Players of the Week: Senate GOP leaders

Will the Senate immigration bill attract 70 or more votes?

 That question has been analyzed from many angles in recent weeks.

 Most, if not all, of the 54 senators who caucus with the Democrats are expected to vote “yes.” To get to 70, at least 16 of 46 Senate Republicans would also have to approve the Gang of Eight’s bill.

ADVERTISEMENT
 Seventy votes would be viewed as evidence of overwhelming bipartisan support that would put heavy pressure on the GOP-led House to take comprehensive action.

 Speaker John BoehnerJohn BoehnerLobbyists bounce back under Trump Business groups silent on Trump's Ex-Im nominee Chaffetz won't run for reelection MORE (R-Ohio), no fan of the Senate legislation, plans on moving smaller immigration bills later this summer. But Sen. Charles SchumerCharles SchumerSchumer: 'Good for country' if Trump punts on border wall fight GOP senator: There will never be full U.S.-Mexico border wall GOP fundraiser enters crowded primary for Pa. Senate seat MORE (D-N.Y.) believes BoehnerJohn BoehnerLobbyists bounce back under Trump Business groups silent on Trump's Ex-Im nominee Chaffetz won't run for reelection MORE will feel the heat after the Senate acts. 

 In a Sunday interview on CNN’s “State of the Union,” Schumer said, “I could envision in the late summer or early fall if Boehner tries to bottle the bill up or put something in without a path to citizenship — if there’s no path to citizenship, there’s not a bill — but if he tries to bottle it up or do things like that, I could see a million people on the Mall in Washington.”

 About a dozen Senate Republicans will vote “yes” or are likely to vote “yes,” and roughly 19 are expected to vote “no.”

 That leaves 15 GOP senators on the fence, including Sens. Lamar AlexanderLamar AlexanderGroups warn of rural health 'crisis' under ObamaCare repeal Trump’s Army pick faces tough confirmation fight Trump faces risky ObamaCare choice MORE (Tenn.), Saxby ChamblissSaxby ChamblissGOP hopefuls crowd Georgia special race Democrats go for broke in race for Tom Price's seat Spicer: Trump will 'help the team' if needed in Georgia special election MORE (Ga.), Richard BurrRichard BurrGOP senator hits back at criticism of Russia probe Report: Senate's Russia probe understaffed Five questions for the House's new Russia investigator MORE (N.C.), Rob PortmanRob PortmanFive things to know about Trump's steel order Mexico: Recent deportations 'a violation' of US immigration rules EPA union asks Pruitt for meeting over talk of closing office MORE (Ohio), Jerry MoranJerry MoranAt the table: The importance of advocating for ABLE GOP lawmakers lead way in holding town halls Yahoo reveals new details about security MORE (Kan.), Pat Toomey (Pa.), John ThuneJohn ThuneDisconnect: Trump, GOP not on same page Seven major players in Trump's trillion infrastructure push Trump’s great tech opportunity is in spectrum sharing MORE (S.D.) and Roger WickerRoger WickerPicking 2018 candidates pits McConnell vs. GOP groups McConnell’s shining moment As US healthcare changes, preventative screenings can't stop MORE (Miss.).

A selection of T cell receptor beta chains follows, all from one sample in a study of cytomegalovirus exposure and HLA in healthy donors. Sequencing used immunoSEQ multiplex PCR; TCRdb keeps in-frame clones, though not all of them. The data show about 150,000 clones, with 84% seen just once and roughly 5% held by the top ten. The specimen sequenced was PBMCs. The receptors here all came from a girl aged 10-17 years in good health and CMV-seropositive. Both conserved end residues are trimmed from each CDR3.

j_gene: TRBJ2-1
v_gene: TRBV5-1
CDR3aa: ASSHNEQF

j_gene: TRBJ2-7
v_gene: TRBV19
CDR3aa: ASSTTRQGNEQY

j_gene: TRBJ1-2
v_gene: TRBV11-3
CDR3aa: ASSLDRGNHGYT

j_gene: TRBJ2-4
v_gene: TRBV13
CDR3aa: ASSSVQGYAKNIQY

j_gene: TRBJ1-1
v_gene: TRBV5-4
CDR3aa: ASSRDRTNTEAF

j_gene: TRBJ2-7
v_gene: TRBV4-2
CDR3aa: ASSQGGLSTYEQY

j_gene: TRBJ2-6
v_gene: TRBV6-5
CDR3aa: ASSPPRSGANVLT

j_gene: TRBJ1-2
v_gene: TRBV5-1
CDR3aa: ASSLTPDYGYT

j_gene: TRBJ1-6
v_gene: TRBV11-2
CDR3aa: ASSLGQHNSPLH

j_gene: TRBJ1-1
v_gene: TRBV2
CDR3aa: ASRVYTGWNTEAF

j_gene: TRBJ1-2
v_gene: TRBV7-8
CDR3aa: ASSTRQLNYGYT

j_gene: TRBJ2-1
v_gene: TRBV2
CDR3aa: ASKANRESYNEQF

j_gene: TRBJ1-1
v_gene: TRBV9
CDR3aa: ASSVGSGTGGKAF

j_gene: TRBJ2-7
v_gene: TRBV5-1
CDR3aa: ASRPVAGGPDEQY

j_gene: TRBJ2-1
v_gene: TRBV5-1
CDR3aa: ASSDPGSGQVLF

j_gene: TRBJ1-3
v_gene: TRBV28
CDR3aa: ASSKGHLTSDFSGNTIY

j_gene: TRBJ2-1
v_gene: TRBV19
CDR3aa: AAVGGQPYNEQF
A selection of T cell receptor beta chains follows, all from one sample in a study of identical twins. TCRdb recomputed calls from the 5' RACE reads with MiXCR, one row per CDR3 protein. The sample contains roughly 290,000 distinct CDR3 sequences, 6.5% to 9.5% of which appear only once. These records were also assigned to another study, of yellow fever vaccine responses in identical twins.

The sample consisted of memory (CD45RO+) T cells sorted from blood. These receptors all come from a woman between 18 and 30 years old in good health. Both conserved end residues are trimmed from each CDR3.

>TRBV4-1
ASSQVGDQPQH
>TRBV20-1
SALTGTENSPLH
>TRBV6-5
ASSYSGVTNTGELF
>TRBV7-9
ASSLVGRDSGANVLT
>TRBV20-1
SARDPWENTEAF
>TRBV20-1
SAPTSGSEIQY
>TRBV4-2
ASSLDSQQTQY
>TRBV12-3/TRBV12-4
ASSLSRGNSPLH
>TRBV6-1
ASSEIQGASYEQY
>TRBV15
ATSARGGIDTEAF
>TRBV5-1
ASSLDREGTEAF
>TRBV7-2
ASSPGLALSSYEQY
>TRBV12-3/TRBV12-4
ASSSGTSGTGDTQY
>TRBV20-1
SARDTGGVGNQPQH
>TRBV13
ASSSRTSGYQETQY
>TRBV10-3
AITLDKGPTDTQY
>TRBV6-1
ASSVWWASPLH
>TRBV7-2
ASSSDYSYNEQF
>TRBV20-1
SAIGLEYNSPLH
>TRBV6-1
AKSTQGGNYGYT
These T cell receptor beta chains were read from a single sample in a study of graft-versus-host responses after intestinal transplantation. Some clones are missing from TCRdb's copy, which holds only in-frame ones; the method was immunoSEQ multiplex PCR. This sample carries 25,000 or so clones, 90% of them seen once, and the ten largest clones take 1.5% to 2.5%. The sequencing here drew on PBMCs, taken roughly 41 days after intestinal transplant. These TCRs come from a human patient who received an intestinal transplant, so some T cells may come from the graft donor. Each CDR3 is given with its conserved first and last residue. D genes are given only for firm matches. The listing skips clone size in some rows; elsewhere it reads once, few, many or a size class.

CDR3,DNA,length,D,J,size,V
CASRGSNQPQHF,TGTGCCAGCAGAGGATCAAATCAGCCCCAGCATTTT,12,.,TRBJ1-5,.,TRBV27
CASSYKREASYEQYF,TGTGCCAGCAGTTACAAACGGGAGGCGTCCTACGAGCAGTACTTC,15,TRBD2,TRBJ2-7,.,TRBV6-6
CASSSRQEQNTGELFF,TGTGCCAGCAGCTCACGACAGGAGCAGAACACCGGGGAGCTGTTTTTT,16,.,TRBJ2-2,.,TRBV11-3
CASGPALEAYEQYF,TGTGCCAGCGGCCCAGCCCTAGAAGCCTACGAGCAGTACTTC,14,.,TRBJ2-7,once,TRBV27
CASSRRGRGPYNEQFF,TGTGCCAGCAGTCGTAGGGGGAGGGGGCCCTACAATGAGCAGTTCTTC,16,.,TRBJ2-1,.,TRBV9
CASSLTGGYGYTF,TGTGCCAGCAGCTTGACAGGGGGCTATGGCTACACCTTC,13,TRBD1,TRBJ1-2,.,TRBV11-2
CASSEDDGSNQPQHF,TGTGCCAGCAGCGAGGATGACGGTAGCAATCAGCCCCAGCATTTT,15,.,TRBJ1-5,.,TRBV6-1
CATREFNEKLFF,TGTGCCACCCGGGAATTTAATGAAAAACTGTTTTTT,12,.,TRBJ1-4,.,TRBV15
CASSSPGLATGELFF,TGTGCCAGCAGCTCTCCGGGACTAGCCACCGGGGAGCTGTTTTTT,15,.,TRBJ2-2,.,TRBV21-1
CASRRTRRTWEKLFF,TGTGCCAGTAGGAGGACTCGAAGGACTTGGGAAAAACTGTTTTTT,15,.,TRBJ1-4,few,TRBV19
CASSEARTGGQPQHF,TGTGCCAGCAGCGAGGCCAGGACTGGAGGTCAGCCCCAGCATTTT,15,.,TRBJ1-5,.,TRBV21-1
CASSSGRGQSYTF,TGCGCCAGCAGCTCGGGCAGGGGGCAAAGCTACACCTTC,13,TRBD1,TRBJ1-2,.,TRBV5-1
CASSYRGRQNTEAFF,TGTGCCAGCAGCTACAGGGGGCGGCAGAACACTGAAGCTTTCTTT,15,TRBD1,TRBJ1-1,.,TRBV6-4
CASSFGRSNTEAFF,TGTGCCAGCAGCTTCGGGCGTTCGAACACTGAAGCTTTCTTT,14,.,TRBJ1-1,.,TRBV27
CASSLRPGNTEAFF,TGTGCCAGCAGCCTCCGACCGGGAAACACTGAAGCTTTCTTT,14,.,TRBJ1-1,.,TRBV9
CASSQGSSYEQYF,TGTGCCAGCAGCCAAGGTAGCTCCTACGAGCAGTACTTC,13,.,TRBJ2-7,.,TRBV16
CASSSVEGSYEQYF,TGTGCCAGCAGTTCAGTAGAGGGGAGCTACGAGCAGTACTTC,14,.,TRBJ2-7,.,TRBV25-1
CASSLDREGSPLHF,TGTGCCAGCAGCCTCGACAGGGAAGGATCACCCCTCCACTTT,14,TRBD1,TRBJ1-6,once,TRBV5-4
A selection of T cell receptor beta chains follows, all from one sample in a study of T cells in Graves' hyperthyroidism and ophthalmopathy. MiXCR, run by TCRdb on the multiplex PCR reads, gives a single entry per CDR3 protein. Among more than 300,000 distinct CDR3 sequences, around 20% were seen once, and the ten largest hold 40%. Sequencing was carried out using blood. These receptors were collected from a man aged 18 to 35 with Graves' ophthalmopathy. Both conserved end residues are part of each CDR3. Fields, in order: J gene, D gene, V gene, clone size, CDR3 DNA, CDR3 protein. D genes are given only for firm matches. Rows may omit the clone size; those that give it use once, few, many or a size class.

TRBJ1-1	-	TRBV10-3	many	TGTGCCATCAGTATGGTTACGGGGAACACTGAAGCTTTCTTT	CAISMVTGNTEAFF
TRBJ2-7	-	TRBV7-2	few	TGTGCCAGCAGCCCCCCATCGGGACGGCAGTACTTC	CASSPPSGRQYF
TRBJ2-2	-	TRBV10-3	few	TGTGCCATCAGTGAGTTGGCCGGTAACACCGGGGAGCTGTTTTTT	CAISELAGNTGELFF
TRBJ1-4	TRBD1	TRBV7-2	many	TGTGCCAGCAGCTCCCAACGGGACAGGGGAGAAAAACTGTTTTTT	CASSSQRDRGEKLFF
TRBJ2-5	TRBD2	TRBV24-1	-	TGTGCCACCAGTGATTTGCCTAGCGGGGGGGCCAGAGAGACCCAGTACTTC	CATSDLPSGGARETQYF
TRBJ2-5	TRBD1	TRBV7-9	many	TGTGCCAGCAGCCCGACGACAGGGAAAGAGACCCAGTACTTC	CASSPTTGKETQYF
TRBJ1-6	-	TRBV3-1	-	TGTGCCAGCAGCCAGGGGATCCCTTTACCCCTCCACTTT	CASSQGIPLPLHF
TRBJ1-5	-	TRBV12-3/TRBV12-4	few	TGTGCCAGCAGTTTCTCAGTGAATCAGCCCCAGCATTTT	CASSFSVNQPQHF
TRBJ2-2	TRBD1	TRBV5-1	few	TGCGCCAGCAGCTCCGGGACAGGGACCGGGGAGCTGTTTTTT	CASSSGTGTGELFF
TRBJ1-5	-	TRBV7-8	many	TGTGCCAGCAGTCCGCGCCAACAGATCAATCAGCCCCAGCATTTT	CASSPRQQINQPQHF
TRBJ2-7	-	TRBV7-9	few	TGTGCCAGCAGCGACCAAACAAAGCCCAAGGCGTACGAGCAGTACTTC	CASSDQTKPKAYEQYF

A few of these lawmakers, such as Burr, Alexander and Chambliss, voted “no” on immigration reform bills in both 2006 and 2007.

 But immigration legislation has momentum. The border security amendment crafted by Sens. Bob CorkerBob CorkerGroups warn of rural health 'crisis' under ObamaCare repeal Ringing the alarm in Congress: 20 million lives at risk due to famine Senators want more efficient way to get food aid to Africa MORE (R-Tenn.) and John HoevenJohn HoevenHeitkamp raises .6 million for reelection bid: report Combating opioid epidemic, repealing ObamaCare will hurt the cause Senate panel considers how to fund Trump’s T infrastructure package MORE (R-N.D.) has given it new life. But to get to 70, at least a handful of the undecided GOP senators are going to have to get off the fence and vote for it.